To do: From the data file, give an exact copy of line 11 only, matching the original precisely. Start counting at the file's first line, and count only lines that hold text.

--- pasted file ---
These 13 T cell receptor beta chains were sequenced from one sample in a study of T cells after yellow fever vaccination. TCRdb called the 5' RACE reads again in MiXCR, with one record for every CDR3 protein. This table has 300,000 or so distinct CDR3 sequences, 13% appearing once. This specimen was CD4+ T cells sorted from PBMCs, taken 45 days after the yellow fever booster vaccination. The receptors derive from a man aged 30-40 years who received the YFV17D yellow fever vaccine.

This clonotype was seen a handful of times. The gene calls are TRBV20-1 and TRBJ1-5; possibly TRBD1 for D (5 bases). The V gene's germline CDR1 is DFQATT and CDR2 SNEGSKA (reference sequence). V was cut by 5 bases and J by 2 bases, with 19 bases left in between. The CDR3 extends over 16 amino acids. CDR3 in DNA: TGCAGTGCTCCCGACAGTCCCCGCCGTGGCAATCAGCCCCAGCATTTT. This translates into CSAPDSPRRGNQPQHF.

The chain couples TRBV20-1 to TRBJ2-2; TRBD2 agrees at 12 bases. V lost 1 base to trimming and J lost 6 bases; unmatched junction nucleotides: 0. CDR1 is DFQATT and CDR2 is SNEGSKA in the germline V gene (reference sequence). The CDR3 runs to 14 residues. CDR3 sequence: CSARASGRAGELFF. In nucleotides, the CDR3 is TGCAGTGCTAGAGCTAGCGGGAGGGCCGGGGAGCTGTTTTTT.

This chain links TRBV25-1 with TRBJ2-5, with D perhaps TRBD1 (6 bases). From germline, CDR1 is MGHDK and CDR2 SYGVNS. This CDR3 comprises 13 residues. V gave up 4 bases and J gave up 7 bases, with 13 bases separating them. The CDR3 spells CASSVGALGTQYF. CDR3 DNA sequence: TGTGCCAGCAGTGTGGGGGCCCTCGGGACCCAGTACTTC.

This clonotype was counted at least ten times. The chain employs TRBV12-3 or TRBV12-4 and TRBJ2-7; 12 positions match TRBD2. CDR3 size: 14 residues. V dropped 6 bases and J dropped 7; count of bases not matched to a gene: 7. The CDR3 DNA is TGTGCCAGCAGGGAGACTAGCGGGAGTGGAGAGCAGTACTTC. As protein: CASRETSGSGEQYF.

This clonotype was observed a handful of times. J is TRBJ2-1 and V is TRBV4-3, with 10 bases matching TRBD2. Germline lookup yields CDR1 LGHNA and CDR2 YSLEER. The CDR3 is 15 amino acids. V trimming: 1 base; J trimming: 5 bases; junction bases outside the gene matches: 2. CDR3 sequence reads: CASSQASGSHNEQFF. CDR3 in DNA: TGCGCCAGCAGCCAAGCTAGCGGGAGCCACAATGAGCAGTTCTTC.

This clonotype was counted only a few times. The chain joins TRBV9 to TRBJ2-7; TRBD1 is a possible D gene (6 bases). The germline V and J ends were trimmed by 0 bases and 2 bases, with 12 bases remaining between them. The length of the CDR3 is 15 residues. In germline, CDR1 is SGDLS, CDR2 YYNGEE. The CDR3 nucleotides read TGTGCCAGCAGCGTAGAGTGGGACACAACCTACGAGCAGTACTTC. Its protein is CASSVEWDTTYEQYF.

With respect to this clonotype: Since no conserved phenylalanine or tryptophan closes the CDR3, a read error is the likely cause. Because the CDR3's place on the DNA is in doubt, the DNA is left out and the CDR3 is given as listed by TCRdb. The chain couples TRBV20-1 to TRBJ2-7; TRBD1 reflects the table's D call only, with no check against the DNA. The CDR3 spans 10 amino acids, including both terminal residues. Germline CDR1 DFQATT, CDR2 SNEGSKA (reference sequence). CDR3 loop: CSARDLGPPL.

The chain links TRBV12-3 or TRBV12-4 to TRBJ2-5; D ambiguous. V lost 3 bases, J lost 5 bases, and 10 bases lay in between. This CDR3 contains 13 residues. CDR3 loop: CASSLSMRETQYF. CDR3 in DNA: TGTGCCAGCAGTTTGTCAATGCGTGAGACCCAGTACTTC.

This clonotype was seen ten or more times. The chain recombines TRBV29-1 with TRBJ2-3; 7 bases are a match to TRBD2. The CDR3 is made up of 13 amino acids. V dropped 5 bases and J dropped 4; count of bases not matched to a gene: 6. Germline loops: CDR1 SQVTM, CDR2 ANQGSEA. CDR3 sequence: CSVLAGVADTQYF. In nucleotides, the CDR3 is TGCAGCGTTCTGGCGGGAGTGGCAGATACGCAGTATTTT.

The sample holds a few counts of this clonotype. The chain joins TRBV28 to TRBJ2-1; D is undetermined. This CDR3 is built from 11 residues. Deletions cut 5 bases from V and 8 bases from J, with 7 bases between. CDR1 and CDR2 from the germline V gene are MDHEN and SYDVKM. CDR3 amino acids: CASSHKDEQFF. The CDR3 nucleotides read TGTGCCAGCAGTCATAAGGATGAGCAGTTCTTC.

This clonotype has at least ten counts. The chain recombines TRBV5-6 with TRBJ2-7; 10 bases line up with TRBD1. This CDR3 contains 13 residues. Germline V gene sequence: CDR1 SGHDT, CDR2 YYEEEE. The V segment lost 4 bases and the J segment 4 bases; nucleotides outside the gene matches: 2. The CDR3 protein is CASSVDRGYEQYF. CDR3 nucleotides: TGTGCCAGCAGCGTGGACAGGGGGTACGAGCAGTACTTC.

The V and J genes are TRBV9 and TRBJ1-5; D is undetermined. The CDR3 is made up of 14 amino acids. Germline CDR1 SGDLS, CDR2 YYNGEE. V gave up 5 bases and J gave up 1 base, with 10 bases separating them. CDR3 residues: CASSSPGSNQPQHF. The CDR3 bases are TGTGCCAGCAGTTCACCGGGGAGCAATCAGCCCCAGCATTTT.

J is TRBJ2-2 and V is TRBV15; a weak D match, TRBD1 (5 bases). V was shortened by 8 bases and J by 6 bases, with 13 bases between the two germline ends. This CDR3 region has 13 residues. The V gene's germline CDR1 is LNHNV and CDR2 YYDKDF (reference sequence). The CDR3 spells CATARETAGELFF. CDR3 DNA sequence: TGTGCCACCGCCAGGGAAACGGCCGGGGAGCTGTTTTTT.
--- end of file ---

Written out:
The sample holds a few counts of this clonotype. The chain joins TRBV28 to TRBJ2-1; D is undetermined. This CDR3 is built from 11 residues. Deletions cut 5 bases from V and 8 bases from J, with 7 bases between. CDR1 and CDR2 from the germline V gene are MDHEN and SYDVKM. CDR3 amino acids: CASSHKDEQFF. The CDR3 nucleotides read TGTGCCAGCAGTCATAAGGATGAGCAGTTCTTC.